To control which runtime features you want to enable, instead of having you fiddle with nonstandard compiler switches, Ada provides restrictions as a standard way to disable language features that you can’t support in a specific code section. Many restrictions are described in the standard, allowing one to disable such problematic features as multitasking and memory allocation when they are unwanted.

Ada also has good support for hardware interfacing primitives like CPU timestamp counters and interrupt handlers, provided that you implement support for it in your OS’ runtime first.

Abstraction and modularity

For abstraction and codebase organization, Ada provides everything one would expect from a modern programming language, and then some more.

  • A strong type system (and by that, I mean that you can even create incompatible numerical types for such purposes as dimensional analysis in physics)
  • Powerful package organization mechanisms, with interface/implementation separation, public and private parts, and “child” packages which have access to their parent’s data.
  • Generics. One of the first languages to provide them back in the day, actually.
  • Contract-based programming with function preconditions, postconditions, and invariants.
  • Containers & iterators, with transparent for loop syntaxes.
  • High-level array manipulation, including slicing (extracting part of an array and doing something with it) and first-class array litterals.
  • Exceptions. Because although clunky, these remain the best standard error handling primitive designed to date.
  • Object-oriented programming with interfaces and operator overloading.
  • Standard tasking support, with protected objects, various scheduling policies, and asynchronous transfers of control.
  • And, needless to say, strings with support for non-ASCII characters. Duh.

Safe even after 2am

It’s sad to spend hours debugging a piece of code, only to find out that the problem would come from a trailing semicolon after a conditional instruction, or filling a variable of an enum type with values of another enum type. Ada has been very carefully designed to avoid this kind of common, “silly” programmer mistakes, which actually originate in poor programming language designs.

Examples of things which the language provides are well-specified scalar types, such as integers with a known maximum and minimum value, and bound checking triggering exceptions when one tries to fill them with incorrect data. Or floating-point numbers with a precisely specified amount of significant digits. All kinds of bound checks are enabled by default during debugging, and may be disabled in production code where performance is a critical concern. And the aforementioned high-level syntax helps clearly specifying a program’s intent in code, so that its correctness may be checked automatically rather than solely by a “hopefully large enough” set of unit tests.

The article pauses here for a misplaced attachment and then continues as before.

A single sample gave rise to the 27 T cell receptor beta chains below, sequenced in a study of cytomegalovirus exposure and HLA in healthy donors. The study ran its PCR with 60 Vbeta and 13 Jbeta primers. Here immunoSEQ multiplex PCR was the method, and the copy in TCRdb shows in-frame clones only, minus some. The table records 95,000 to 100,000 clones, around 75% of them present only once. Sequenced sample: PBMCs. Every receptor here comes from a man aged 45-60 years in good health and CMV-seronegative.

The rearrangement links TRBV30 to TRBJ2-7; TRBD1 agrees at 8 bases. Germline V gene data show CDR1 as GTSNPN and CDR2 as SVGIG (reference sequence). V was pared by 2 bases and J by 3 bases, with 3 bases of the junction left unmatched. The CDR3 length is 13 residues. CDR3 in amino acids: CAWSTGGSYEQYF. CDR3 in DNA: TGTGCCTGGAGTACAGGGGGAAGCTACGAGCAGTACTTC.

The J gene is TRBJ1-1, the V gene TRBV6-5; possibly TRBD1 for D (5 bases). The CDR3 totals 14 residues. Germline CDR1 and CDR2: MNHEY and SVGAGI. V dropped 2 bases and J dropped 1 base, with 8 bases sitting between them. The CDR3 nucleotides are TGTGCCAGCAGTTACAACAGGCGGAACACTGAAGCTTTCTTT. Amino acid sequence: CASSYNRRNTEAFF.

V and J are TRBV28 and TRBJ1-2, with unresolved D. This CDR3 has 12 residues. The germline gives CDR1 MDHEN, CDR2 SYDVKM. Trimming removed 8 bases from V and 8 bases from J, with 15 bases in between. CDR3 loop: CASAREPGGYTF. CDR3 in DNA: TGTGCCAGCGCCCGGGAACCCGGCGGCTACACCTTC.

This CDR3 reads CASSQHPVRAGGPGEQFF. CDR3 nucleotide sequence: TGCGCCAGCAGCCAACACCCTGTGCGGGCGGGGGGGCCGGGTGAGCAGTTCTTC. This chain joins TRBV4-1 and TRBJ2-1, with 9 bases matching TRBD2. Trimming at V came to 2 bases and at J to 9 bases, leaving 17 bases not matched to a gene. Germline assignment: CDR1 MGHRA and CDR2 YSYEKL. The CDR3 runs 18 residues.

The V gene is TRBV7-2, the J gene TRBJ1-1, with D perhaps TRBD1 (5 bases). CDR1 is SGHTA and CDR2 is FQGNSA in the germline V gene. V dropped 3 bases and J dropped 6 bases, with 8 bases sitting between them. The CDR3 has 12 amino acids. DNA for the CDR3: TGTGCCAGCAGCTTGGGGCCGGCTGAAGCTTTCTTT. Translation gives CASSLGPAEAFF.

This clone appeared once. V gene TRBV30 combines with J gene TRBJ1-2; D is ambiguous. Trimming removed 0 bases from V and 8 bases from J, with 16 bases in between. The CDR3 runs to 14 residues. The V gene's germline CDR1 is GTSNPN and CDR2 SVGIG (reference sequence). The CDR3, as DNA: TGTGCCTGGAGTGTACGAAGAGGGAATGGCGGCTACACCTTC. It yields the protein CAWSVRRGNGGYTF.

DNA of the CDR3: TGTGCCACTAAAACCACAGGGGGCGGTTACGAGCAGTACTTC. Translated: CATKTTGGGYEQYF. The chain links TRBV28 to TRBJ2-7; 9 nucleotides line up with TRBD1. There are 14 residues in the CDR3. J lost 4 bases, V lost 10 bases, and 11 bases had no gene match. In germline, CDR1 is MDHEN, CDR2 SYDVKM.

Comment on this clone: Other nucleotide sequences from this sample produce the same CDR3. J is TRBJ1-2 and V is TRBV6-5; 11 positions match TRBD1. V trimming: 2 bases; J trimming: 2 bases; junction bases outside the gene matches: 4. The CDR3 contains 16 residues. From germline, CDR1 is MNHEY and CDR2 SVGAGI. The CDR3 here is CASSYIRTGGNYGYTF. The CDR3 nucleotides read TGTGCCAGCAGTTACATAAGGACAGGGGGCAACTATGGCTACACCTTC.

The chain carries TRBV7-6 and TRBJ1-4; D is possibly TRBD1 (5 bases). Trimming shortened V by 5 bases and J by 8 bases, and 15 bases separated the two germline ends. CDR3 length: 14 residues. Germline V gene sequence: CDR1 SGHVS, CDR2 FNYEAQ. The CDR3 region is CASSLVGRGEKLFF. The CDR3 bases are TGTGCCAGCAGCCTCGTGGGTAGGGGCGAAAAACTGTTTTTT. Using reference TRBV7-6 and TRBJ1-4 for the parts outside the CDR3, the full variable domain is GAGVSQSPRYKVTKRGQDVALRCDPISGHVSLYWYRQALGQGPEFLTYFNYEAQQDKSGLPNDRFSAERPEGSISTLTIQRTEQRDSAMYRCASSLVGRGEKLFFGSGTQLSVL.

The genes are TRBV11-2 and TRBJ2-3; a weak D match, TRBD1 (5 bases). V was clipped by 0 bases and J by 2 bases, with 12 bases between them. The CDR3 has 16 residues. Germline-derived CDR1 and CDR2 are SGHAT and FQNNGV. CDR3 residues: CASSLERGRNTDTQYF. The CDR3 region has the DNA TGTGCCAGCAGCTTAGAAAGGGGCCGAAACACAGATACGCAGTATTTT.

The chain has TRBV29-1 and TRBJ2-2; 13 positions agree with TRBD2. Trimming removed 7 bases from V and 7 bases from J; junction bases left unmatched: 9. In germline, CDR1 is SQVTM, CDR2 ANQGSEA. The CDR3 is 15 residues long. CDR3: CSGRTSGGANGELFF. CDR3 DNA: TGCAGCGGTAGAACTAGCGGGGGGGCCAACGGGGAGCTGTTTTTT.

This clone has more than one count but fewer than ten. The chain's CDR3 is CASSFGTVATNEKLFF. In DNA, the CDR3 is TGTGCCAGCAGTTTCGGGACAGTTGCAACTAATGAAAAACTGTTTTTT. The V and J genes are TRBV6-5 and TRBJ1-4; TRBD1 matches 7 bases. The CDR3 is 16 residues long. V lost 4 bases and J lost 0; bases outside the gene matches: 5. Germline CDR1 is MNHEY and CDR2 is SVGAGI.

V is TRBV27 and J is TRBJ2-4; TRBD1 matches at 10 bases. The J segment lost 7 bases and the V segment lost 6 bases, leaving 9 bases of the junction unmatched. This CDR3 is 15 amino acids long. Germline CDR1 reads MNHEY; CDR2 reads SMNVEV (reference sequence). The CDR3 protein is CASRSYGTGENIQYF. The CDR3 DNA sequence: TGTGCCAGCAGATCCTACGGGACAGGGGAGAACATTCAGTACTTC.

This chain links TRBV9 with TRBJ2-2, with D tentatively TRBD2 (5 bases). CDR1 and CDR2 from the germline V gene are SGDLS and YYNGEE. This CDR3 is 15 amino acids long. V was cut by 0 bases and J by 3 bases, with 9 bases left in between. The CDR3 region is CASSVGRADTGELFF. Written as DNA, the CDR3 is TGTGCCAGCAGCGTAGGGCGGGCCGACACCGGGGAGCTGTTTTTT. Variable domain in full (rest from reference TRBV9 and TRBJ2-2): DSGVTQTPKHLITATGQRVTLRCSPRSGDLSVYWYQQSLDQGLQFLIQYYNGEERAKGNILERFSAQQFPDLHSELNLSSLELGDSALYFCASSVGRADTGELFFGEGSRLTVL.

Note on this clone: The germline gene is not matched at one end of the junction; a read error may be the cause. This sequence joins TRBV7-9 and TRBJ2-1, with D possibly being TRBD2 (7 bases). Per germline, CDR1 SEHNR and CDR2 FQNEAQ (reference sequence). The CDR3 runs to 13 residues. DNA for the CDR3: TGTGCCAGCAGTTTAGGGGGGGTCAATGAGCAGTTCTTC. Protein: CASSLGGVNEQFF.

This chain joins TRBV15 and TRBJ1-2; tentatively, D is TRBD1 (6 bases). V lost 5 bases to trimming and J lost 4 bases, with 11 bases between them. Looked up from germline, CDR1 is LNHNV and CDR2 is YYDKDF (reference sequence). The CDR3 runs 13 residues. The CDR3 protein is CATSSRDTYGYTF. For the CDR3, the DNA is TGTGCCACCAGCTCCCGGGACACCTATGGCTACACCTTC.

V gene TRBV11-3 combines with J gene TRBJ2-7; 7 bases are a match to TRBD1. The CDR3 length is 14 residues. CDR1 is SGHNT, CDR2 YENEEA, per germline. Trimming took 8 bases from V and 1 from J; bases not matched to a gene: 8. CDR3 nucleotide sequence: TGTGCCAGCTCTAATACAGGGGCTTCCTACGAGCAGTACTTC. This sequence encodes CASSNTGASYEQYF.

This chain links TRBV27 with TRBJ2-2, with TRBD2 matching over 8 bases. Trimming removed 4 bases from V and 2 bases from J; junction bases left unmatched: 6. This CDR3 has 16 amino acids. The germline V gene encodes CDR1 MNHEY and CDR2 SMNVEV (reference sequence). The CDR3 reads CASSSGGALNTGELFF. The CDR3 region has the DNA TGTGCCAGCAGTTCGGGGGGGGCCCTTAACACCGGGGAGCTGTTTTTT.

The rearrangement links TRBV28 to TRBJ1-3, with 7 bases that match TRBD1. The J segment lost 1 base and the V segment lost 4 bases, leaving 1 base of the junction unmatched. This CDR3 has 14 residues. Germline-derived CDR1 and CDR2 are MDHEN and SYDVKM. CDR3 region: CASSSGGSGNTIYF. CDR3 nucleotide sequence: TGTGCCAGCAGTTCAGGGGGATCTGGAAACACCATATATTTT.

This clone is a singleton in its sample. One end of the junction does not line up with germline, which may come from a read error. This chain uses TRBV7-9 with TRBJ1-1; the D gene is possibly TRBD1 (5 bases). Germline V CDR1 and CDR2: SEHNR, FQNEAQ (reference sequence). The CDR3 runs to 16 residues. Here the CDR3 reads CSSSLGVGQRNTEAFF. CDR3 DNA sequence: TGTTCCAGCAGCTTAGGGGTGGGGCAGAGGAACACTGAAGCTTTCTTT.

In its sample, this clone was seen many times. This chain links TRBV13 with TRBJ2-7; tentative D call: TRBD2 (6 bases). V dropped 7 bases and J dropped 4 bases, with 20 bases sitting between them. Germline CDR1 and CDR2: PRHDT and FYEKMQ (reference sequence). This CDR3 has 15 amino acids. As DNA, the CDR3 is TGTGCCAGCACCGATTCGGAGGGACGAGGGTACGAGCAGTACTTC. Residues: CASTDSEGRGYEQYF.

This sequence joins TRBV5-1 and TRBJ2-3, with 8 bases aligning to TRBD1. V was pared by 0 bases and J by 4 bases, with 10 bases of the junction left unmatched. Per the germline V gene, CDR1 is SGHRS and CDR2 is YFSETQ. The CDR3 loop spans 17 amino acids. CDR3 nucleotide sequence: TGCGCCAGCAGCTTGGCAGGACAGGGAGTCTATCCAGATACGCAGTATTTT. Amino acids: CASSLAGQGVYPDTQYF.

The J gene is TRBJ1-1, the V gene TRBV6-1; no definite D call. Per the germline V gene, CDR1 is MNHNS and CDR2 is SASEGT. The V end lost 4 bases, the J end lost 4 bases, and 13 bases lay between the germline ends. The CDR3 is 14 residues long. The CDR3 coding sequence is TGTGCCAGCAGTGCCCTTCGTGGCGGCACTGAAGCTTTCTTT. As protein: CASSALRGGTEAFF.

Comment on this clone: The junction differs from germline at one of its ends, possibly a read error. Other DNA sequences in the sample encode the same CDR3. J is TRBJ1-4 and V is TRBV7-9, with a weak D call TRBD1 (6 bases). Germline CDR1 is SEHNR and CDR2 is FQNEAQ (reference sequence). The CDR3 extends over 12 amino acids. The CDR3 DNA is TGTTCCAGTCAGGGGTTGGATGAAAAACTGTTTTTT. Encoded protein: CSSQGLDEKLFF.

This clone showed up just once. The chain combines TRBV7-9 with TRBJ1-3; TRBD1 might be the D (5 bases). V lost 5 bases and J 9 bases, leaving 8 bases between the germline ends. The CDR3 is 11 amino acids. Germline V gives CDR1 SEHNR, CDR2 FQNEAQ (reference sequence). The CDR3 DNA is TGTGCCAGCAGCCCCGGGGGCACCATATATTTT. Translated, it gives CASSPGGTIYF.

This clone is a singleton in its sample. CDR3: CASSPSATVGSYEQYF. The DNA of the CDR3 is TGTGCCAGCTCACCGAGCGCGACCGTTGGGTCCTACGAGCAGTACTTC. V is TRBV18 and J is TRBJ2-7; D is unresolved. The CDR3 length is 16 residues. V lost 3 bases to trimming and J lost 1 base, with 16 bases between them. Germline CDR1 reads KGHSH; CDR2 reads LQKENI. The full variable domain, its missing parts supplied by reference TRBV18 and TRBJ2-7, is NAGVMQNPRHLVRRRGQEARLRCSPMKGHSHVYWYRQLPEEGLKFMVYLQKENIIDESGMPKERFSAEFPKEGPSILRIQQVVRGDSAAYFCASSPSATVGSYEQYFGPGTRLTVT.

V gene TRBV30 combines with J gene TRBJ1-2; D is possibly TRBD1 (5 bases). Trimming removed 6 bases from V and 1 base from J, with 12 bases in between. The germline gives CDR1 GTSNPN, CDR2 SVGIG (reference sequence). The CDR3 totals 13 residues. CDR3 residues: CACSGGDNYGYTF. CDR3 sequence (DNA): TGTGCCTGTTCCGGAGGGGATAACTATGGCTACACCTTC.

For those who want even more guarantees, there is a dialect (near-subset, in fact) of Ada called SPARK, which can be easily mixed with mainline Ada (as long as your implementation supports both). Though it comes with important restrictions as compared to Ada, such as forbidding dynamic memory allocation, what it offers in return is an even more predictable behavior, that lends itself well to formal analysis. SPARK tooling can prove such desirable code properties as the absence of run-time errors or memory side effects in a specific codebase section. The compromise may be worth it in code sections that must offer critical security or reliability guarantees.

Conclusion

If I start getting my hands dirty at implementation again, I’ll probably end up trying to switch from C/++ to Ada while the codebase is still small enough to allow for such a rewrite. To evaluate the feasibility of this, in the current TOSP codebase, there is a “bootstrap” component, currently written in Assembly and C, which is in charge of setting up the machine’s MMU and turning the CPU in 64-bit (“long”) mode. I think rewriting it in Ada and SPARK would be a perfect candidate for evaluating the viability of these in OSdeving contexts, as it does some serious bit fiddling, runs under minimal runtime conditions, has to be started by a bootloader (with all that this implies in terms of precise executable layout), and needs to communicate precisely structured data to the kernel at the end.

One thought on “On Ada and my OSdeving language criteria

  1. pietro braione December 8, 2014 / 5:33 pm

    I worked with Ada 95 for a company. We developed a steering system for a helicopter. What I remember best of the language is that it “just works”: If it compiles, you are pretty sure that it is ok. This said, Ada is routinely used in the avionic world for writing operating systems. They do not use GNAT just because it is not certified for the DO-178whatever standards required for a piece of software to fly.